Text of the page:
Santorum coming under closer scrutiny in New Hampshire

MANCHESTER/NORTHFIELD, New Hampshire Thu Jan 5, 2012 5:21pm EST

1 of 17. Republican presidential candidate and former Senator Rick Santorum speaks during a campaign stop at Merrimack Valley Railroad in Northfield, New Hampshire January 5, 2012.

Credit: Reuters/Shannon Stapleton

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MANCHESTER/NORTHFIELD, New Hampshire (Reuters) - Republican presidential upstart Rick Santorum found himself under increasing scrutiny on Thursday as front-runner Mitt Romney tried to chip away at his credibility ahead of the key New Hampshire primary.

Santorum's surge in Iowa, which held its nominating contest on Tuesday, was so quick that his record as a U.S. senator and strong conservative views against abortion and gay marriage escaped close attention from his 2012 presidential rivals and the media.

A Suffolk University tracking poll showed Romney on cruise control in New Hampshire ahead of its primary next Tuesday but that Santorum had risen to a distant third. It gave Romney 41 percent support, Ron Paul 18 percent and Santorum 8 percent.

After finishing a close second to Romney in Iowa and bursting into the limelight, Santorum is under the microscope, drawing fire from Senator John McCain, a Romney supporter who clashed often with Santorum over government spending when they were Senate colleagues.

McCain, the 2008 Republican presidential nominee, is a sharp critic of spending items called earmarks that typically escape the scrutiny that accompanies U.S. budget legislation, to the dismay of conservatives.

"He was an avid earmarker and a staunch defender of porkbarrel spending," McCain told Reuters. "I just don't think he can portray himself as a fiscal conservative. We all know that earmarking is a 'gateway drug' to corruption."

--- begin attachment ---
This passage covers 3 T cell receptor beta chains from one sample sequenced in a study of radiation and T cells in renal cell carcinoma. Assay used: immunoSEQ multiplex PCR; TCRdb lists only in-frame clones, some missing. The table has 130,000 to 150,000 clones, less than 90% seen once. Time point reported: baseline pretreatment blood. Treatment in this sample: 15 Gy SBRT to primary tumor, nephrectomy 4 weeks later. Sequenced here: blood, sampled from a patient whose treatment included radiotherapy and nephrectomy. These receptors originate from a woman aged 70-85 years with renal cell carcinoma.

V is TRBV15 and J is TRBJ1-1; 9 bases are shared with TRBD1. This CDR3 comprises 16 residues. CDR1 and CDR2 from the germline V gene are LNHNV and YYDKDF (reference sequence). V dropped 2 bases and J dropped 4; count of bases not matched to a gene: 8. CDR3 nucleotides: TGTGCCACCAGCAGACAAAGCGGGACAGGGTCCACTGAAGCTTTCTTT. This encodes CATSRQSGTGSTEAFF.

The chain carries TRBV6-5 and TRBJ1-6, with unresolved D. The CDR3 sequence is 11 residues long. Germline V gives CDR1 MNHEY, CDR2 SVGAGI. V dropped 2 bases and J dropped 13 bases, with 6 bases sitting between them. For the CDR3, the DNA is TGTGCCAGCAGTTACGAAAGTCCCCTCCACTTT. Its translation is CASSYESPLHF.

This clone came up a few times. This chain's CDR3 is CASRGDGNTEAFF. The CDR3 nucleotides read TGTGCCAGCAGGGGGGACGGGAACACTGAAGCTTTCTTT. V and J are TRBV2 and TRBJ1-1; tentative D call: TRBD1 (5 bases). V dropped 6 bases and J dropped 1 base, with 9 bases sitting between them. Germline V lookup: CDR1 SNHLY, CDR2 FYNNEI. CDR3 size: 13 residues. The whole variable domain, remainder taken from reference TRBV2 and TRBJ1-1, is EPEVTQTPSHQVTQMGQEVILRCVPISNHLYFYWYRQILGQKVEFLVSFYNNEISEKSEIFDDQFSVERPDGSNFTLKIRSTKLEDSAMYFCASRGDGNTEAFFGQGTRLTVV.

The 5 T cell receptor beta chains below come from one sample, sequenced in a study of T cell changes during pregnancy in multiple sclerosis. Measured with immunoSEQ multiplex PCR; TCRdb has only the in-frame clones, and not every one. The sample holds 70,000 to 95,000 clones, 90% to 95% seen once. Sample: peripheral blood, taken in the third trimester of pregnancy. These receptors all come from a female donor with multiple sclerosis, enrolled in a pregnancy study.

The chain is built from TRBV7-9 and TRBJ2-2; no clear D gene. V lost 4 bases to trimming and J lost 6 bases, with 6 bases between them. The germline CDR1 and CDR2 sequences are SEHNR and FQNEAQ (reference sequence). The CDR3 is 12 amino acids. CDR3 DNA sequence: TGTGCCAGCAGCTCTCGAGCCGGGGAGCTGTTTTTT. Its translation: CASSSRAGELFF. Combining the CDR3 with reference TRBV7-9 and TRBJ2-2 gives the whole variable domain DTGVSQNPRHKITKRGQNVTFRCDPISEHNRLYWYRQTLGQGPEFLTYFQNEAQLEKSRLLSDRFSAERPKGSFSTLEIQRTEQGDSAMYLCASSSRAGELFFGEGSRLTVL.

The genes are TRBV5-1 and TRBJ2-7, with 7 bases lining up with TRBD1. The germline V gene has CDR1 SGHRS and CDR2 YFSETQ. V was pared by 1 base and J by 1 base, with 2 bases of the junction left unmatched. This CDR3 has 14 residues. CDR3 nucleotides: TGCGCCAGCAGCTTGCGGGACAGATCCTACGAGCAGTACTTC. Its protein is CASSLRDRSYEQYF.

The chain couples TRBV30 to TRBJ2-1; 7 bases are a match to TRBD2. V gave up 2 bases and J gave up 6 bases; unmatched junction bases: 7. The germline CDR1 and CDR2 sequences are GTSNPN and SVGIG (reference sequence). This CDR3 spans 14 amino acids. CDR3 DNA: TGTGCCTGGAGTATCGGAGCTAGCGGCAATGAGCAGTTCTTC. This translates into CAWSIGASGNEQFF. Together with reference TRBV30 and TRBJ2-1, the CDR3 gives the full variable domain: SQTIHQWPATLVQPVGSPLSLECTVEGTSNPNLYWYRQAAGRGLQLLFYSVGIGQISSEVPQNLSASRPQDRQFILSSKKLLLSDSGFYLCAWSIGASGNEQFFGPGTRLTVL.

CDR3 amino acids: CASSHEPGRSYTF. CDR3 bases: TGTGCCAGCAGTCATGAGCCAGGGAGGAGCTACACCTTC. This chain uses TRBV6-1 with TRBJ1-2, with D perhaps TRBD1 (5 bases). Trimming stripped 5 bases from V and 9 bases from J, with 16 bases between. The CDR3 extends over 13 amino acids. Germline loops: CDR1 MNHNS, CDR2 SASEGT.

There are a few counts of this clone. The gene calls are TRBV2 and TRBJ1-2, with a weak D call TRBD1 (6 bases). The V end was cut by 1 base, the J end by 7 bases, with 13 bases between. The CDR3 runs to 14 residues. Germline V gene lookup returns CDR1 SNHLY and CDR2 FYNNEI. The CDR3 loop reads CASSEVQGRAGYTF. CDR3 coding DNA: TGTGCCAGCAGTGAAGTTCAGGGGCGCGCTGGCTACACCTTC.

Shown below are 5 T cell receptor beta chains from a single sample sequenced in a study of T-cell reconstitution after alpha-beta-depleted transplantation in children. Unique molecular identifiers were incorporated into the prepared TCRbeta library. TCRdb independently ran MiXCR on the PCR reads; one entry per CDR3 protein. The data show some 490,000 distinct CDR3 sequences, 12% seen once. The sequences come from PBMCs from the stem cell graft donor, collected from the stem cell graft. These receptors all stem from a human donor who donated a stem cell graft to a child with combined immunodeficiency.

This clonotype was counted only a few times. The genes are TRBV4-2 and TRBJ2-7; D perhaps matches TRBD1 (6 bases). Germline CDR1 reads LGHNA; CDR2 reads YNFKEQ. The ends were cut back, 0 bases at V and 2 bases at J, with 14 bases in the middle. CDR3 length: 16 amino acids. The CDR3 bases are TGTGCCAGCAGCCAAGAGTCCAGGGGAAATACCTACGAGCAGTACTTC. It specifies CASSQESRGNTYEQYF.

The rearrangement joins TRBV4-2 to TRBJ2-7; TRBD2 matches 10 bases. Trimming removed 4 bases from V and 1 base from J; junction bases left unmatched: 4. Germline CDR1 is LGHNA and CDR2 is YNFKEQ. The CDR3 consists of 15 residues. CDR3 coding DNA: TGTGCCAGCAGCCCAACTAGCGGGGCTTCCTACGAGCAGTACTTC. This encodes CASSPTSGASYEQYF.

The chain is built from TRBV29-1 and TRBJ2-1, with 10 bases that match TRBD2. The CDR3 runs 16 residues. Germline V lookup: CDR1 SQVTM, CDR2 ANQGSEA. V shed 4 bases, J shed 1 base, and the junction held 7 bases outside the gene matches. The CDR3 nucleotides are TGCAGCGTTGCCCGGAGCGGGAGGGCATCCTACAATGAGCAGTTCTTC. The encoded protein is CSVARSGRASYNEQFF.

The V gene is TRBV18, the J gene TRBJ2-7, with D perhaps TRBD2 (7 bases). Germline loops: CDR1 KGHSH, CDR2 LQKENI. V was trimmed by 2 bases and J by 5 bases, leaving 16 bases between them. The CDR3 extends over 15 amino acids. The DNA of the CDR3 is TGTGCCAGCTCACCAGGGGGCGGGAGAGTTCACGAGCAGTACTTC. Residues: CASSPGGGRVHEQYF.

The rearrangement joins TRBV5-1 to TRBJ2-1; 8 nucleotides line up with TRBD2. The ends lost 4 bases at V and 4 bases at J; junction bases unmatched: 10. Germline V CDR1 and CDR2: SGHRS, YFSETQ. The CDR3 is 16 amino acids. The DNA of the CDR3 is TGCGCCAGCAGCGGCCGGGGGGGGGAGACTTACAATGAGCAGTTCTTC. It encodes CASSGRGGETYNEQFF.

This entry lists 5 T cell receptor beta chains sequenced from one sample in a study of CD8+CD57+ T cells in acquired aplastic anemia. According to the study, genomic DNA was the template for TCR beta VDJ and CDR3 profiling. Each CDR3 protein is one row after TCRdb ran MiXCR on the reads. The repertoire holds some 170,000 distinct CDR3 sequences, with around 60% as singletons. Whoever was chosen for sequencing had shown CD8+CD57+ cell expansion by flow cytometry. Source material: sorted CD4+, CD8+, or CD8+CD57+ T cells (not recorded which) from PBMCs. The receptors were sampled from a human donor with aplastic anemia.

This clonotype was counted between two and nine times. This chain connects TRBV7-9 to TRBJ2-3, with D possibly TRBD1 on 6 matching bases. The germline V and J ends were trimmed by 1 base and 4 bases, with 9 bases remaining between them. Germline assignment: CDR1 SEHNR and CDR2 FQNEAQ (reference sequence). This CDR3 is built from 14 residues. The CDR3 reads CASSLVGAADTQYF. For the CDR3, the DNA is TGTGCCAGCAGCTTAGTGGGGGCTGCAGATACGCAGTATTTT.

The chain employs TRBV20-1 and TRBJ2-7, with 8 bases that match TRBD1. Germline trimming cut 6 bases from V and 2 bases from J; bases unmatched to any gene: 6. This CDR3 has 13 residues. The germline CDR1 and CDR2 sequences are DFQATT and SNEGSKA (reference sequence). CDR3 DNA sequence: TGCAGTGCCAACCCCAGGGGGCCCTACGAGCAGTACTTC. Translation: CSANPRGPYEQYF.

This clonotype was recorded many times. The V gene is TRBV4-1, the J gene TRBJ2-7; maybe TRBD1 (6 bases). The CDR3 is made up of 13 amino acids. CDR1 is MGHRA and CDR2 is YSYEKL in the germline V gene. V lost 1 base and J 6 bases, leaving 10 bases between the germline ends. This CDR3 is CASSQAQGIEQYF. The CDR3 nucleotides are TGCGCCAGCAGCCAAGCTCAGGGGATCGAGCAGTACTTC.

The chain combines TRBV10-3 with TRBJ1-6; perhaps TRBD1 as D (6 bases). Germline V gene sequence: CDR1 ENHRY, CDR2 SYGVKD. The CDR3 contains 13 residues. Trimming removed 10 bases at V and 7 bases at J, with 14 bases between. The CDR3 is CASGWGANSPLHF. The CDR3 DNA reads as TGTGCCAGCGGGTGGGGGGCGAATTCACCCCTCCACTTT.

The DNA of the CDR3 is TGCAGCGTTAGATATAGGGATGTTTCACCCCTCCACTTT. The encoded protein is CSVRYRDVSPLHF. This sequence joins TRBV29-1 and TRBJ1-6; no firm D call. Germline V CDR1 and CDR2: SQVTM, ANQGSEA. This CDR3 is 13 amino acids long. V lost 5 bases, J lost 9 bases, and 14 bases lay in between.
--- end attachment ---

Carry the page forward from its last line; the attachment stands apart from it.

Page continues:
Santorum's efforts to obtain taxpayer funds for spending projects for his home state of Pennsylvania have long been an issue. McCain specifically cited the $500,000 that Santorum engineered for a polar bear exhibit at the Pittsburgh zoo as an example of wasteful spending.

"The polar bears are living well," McCain said wryly. "That's the good news."

Santorum has fought back against accusations of profligate spending, saying he wanted to make sure his taxpayers got their "fair share" of money back. He says he will fight for deep spending cuts if elected next November.

Santorum is hoping to recreate his Iowa magic in New Hampshire, which holds the second contest to determine a Republican challenger to Democratic President Barack Obama.

He wants to finish strong enough to generate momentum going into South Carolina, where a conservative like him has a better chance.

"Obviously Mitt Romney is at 40 percent in the polls, the chances in five days to make up a 35 or 40 point lead is going to be pretty limited but we expect to make a run and to move up in those polls," Santorum told reporters in Manchester.